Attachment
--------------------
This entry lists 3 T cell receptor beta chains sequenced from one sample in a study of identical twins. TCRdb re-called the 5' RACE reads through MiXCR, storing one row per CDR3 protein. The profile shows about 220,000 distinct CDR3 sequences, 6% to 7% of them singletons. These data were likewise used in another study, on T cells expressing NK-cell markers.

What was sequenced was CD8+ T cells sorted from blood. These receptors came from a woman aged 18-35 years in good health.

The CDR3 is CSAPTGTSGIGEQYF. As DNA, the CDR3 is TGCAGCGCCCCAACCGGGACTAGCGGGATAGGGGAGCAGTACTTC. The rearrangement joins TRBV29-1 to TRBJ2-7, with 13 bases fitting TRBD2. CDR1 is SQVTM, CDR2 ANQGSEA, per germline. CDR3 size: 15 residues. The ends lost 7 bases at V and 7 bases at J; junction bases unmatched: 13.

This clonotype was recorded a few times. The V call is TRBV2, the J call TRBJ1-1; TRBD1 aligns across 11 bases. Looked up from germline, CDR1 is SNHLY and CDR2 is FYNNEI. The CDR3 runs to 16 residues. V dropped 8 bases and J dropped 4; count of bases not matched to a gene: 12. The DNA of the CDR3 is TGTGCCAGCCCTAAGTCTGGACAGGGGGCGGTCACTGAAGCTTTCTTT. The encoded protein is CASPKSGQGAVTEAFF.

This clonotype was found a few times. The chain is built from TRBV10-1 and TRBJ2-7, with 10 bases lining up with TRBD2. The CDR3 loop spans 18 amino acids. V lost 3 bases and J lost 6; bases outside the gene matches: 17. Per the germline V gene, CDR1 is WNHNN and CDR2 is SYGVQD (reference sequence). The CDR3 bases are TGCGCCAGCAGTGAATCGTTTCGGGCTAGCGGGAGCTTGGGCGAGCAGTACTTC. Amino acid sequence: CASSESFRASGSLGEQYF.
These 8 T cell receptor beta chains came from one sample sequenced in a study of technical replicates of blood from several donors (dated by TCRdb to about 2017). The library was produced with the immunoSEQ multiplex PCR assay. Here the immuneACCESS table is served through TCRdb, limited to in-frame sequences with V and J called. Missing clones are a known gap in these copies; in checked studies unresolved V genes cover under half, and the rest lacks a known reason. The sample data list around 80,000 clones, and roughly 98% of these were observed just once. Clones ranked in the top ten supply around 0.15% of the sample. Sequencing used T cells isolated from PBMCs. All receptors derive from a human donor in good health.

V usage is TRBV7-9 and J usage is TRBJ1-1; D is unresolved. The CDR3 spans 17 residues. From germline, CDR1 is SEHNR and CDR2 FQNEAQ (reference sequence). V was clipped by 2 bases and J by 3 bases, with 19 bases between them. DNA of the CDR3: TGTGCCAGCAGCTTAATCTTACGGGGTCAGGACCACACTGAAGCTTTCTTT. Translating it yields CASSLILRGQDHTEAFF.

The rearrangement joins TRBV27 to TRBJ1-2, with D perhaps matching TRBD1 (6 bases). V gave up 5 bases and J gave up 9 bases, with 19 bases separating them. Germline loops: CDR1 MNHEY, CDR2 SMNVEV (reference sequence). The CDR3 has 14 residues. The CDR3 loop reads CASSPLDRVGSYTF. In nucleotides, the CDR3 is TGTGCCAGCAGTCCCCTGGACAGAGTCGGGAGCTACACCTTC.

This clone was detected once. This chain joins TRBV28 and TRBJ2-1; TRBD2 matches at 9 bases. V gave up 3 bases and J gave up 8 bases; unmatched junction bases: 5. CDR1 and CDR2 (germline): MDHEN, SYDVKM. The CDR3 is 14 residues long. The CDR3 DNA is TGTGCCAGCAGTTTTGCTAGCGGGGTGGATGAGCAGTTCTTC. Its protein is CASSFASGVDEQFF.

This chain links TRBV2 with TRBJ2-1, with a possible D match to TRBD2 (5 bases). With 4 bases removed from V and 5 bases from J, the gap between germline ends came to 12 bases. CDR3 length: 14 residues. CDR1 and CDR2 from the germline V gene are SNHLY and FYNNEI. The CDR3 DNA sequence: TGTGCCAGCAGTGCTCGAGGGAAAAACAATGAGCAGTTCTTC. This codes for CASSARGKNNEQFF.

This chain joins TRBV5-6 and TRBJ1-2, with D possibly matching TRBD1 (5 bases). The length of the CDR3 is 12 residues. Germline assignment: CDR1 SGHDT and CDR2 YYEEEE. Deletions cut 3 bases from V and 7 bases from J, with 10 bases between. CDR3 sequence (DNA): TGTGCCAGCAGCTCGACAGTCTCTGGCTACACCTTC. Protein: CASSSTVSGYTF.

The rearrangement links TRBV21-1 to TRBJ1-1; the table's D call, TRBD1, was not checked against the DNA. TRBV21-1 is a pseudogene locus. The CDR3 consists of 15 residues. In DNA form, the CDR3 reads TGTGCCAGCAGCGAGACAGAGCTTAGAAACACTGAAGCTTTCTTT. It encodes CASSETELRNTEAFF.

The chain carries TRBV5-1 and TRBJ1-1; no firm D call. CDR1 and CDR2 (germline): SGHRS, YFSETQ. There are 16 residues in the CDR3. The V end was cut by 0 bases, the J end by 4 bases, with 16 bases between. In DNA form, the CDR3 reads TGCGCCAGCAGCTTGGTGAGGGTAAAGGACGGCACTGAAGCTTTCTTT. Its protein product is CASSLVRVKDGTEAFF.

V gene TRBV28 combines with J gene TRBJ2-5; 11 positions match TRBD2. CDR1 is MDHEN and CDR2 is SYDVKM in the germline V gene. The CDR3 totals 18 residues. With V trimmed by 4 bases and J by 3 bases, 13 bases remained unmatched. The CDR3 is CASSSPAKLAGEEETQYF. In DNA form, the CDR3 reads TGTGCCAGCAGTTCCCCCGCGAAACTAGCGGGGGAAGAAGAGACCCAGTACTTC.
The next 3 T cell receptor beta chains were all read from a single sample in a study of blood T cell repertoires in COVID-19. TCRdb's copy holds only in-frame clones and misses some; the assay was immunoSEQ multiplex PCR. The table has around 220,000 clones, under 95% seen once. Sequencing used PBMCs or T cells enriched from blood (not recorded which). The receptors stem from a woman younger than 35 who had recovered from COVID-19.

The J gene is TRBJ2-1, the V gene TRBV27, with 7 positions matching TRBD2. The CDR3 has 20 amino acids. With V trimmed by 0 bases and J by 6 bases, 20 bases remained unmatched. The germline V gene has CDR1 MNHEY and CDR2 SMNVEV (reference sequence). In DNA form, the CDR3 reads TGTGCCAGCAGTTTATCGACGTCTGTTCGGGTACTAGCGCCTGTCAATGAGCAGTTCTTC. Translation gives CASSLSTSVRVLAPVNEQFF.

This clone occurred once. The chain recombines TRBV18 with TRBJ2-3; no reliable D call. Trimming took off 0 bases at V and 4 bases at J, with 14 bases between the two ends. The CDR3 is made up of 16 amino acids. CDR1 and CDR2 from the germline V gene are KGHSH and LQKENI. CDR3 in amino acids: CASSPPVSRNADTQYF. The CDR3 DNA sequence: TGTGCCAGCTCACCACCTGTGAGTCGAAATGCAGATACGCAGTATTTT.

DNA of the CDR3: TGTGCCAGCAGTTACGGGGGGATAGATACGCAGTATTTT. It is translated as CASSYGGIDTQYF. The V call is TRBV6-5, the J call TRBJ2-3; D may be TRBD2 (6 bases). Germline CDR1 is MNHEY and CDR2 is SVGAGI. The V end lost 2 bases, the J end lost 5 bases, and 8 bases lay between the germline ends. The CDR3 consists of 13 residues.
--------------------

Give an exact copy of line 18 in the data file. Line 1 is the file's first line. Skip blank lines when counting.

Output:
DNA of the CDR3: TGTGCCAGCAGTTACGGGGGGATAGATACGCAGTATTTT. It is translated as CASSYGGIDTQYF. The V call is TRBV6-5, the J call TRBJ2-3; D may be TRBD2 (6 bases). Germline CDR1 is MNHEY and CDR2 is SVGAGI. The V end lost 2 bases, the J end lost 5 bases, and 8 bases lay between the germline ends. The CDR3 consists of 13 residues.